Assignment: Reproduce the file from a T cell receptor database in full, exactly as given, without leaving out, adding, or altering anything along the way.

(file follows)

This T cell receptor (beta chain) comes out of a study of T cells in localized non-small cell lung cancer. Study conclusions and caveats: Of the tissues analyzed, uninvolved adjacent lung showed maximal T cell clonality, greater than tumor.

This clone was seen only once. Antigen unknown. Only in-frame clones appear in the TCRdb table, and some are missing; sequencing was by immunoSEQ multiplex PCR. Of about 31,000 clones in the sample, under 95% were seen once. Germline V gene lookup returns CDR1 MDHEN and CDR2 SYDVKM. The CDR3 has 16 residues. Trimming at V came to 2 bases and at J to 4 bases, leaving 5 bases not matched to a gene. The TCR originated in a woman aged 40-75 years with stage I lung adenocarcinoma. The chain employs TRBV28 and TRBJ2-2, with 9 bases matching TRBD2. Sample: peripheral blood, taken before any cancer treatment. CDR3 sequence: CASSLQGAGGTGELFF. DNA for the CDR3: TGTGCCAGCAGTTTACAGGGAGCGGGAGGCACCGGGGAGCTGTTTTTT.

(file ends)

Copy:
This T cell receptor (beta chain) comes out of a study of T cells in localized non-small cell lung cancer. Study conclusions and caveats: Of the tissues analyzed, uninvolved adjacent lung showed maximal T cell clonality, greater than tumor.

This clone was seen only once. Antigen unknown. Only in-frame clones appear in the TCRdb table, and some are missing; sequencing was by immunoSEQ multiplex PCR. Of about 31,000 clones in the sample, under 95% were seen once. Germline V gene lookup returns CDR1 MDHEN and CDR2 SYDVKM. The CDR3 has 16 residues. Trimming at V came to 2 bases and at J to 4 bases, leaving 5 bases not matched to a gene. The TCR originated in a woman aged 40-75 years with stage I lung adenocarcinoma. The chain employs TRBV28 and TRBJ2-2, with 9 bases matching TRBD2. Sample: peripheral blood, taken before any cancer treatment. CDR3 sequence: CASSLQGAGGTGELFF. DNA for the CDR3: TGTGCCAGCAGTTTACAGGGAGCGGGAGGCACCGGGGAGCTGTTTTTT.